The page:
The summer before my senior year of college I did this crazy thing where I commuted from Philly to NYC for an internship, Monday through Thursday, for 10 weeks. Also, even though it was the hottest summer of my entire life, I did this other crazy thing where I had hot chocolate every day. Because when you are interning for Penguin Books and there’s a Jacque Torres chocolate shop across the street with a hot chocolate bar, that’s what you do.
But this was not just any hot chocolate. No no no no – it was the “Wicked” Hot Chocolate. When I walked in that first day (into heaven), I decided to get some hot chocolate and asked the girl at the bar for a recommendation. She said the “wicked” was the most popular. I explained that I’m a total wimp and steer clear of spicy things, but she encouraged me to try a sample, “just in case.” DING DING DING. I drank Wicked Hot Chocolate every day that summer.
If you’re ever in NYC and have the opportunity, you MUST try this hot chocolate. For me, it borders on the line of being too spicy, but never quite crosses it. I suppose the chocolate and the fat in the drink must mellow out the spice just enough for me to be able to bear it. It was unlike any other hot chocolate I’d ever had in my sheltered life. They also serve frozen hot chocolates, but I drank those too quickly and would end up with a serious sugar rush, so I stuck with the hot chocolate … even though it was 100 degrees outside.
My internship at Penguin was a major player in fostering my love of cookbooks. Employees received a 75% off discount in the employee bookstore … which resulted in me spending most of my paycheck on books (because I would never have this opportunity again!!!!!), and therefore also resulted in me having to ship boxes of books home to myself because I couldn’t carry them all home on the bus with me. Womp woooomp. Best summer ever! No, really – it was awesome.
I got a lot of reading done that summer, mostly because my Megabus was usually 30-45 minutes late. I spent many an hour standing in line for the bus while reading a book. As soon as I discovered I could read on the highway while sitting on the top level of the Megabus without getting carsick, I got even more reading done. There were also those random days where we sat in traffic for 30 minutes or more, just waiting to get to the Lincoln Tunnel. So, yeah – LOTS of reading time.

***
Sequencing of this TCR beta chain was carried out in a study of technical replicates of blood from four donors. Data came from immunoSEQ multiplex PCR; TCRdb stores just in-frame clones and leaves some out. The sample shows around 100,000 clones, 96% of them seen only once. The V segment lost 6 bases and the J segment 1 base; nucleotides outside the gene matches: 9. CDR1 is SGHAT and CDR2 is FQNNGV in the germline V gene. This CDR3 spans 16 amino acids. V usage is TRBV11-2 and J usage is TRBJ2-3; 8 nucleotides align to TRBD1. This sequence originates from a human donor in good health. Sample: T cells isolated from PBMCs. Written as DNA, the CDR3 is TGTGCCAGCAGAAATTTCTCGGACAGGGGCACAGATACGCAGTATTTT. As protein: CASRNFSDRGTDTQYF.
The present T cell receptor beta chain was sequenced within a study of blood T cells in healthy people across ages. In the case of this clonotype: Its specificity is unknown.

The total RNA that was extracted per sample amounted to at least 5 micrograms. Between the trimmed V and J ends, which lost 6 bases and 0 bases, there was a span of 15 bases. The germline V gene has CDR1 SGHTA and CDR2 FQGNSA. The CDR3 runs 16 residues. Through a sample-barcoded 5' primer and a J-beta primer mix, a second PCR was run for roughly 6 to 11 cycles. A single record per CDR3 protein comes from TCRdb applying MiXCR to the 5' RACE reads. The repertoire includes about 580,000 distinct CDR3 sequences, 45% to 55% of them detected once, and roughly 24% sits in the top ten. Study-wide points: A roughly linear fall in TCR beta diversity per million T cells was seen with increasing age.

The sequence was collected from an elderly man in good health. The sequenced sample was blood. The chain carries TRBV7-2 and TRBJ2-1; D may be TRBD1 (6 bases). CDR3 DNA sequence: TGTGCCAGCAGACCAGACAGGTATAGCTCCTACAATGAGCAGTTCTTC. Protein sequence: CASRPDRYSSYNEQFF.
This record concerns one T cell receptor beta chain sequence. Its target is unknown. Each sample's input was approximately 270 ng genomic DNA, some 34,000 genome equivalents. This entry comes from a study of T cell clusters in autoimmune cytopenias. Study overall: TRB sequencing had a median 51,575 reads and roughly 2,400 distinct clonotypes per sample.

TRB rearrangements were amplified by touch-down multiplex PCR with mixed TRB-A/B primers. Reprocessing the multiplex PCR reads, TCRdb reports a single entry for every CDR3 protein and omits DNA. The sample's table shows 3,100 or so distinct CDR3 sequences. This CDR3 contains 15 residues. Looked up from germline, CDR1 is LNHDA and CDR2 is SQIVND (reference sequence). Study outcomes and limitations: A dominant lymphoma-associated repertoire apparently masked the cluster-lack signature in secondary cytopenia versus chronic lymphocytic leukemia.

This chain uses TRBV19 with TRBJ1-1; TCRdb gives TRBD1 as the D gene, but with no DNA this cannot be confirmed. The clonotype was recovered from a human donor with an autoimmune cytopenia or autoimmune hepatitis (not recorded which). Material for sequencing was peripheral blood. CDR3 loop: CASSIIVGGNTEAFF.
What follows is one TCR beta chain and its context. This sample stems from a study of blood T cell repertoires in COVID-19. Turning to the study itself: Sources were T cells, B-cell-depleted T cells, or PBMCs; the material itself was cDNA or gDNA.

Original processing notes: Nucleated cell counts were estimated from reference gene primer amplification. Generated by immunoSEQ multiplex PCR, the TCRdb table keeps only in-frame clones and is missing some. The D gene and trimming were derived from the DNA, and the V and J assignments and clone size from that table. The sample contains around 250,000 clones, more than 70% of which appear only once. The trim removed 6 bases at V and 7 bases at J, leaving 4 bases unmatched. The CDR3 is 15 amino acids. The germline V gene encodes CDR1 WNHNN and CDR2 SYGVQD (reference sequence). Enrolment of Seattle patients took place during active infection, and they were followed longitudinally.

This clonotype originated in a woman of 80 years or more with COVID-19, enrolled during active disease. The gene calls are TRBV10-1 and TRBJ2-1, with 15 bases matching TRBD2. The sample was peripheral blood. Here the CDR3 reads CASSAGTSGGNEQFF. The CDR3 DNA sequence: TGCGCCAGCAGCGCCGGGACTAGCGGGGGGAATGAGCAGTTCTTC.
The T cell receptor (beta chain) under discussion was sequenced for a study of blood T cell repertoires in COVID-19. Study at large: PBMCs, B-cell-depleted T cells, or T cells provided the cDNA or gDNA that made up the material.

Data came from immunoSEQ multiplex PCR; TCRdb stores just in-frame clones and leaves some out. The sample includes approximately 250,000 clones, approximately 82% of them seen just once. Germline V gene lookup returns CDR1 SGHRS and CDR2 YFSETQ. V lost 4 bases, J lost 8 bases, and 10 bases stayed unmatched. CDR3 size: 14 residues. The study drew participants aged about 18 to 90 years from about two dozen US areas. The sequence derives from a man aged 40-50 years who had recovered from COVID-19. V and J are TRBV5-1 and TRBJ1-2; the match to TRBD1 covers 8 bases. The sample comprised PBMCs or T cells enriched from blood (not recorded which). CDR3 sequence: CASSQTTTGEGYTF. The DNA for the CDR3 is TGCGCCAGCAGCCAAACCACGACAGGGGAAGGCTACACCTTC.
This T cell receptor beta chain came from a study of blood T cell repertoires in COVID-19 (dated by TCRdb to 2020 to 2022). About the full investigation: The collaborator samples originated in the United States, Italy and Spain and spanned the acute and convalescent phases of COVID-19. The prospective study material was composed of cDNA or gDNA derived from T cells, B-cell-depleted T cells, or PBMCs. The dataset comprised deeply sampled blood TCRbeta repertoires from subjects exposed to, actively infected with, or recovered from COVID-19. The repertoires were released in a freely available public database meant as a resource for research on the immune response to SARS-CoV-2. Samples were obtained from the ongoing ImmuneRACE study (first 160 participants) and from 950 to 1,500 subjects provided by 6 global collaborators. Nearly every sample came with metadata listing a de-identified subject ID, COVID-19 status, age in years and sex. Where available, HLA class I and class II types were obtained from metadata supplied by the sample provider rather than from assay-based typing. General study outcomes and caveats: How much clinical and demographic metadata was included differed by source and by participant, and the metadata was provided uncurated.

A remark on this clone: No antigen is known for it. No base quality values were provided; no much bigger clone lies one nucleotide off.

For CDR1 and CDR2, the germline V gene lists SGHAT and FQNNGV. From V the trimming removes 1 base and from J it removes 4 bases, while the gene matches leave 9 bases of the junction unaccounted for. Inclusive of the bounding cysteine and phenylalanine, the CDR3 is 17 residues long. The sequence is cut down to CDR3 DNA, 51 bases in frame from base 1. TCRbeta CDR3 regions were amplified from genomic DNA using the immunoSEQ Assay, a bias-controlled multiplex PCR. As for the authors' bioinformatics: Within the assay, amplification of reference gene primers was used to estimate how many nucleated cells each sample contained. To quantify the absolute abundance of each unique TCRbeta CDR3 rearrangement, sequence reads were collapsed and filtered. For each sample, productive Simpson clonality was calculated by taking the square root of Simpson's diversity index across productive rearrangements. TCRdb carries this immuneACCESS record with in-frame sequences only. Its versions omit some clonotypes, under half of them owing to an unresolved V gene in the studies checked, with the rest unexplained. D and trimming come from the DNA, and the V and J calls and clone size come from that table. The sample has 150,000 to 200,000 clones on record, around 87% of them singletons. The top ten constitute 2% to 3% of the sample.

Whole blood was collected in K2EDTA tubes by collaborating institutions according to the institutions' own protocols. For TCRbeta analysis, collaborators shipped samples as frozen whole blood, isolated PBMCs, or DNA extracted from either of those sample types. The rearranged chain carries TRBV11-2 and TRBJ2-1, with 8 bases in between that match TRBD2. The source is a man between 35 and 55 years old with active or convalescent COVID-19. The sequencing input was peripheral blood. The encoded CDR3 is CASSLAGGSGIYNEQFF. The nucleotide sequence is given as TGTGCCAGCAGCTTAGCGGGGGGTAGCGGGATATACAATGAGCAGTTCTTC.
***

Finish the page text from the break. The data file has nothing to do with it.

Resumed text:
I read a lot of novels, but I also started buying cookbooks. I remember the day I bought The Modern Baker; I spent the whole bus ride home just poring over that gorgeous book, taking in the graphic design and lovely photos of cookies, cinnamon buns and cake. I was in love. As one of my early cookbooks, I baked out of it a lot. During senior year I made multiple batches of the gingersnaps from it (The BEST gingersnaps!), sometimes at 10 pm on a Saturday night, “just because.” And then I would eat half of them before bed. It also has my favorite brownie recipe I’ve ever made, which is really more like fudge disguised as a brownie. To this day, it is one of my favorite cookbooks.
This hot chocolate recipe is one of the first recipes I ever developed on my own. It almost acts as a little bookmark at the beginning of my journey with food, and I love it for that. I have tinkered with it quite a few times, taking diligent notes in my little notebook of recipes that my good friend Jackie gave me for Christmas in college.
This recipe was really born out of necessity. At the end of that summer, when I was used to my daily dose of Wicked Hot Chocolate, I started to panic. How would I feed this habit for the rest of my life? No worries – Jacques Torres came to the rescue with his hot chocolate mix. I bought one of his tins of Wicked Hot Chocolate mix to satisfy my cravings for the next few months. (For a hot chocolate mix, I highly recommend it. I was making it with skim milk back in college, and it was still insanely delicious and just as I remembered it.) But then the tin ran out, and I decided to try my hand at a homemade version. So this is it!
This hot chocolate is not for the faint of heart, so consider yourself warned. A little bit goes a long way. I hope you love it as much as I do.
Some notes from me:
• If you don’t have a cinnamon stick, just add a little bit of ground cinnamon with the other spices.
• This gets thicker as you have it on the heat longer. While we were photographing this, we had it on the heat for a little longer than normal – as you can see, it became quite thick. But I like it like that.
• I think this is best with whole milk, but use whatever kind of milk you prefer. I’m sure it would be great with almond milk, and coconut milk might be crazy delicious.
• I find it difficult to make a single serving of this without accidentally making it too spicy for me. If you want to try it, just cut this whole recipe in half. No biggie. Just be careful with that chipotle chili powder!
- 1.5 cups whole milk
- 1 3-inch cinnamon stick
- ½ cup unsweetened cocoa powder
- ¼ cup granulated sugar
- pinch sea salt
- ⅛ tsp. allspice
- SMALL PINCH chipotle chili powder
- 1 tsp. vanilla extract
- dash maple syrup (optional)
- whipped cream (optional)
- In a small saucepan over medium-low heat, warm up the milk with the cinnamon stick, stirring occasionally.
- Once the milk has warmed (little bubbles should form by the edges of the pan and you should see steam), add in the cocoa powder and sugar. Whisk until dissolved.
- Stir in the salt, allspice and chipotle powder. Stir in the vanilla extract.
- At this point, taste it and adjust seasonings as necessary. If you want it sweeter, add a dash of maple syrup. If you want more spice, add another pinch of chipotle powder.
- When it is to your liking, take it off the heat and discard the cinnamon stick. Pour through a fine mesh strainer into cups and top with whipped cream. Put on your favorite sweatpants and enjoy.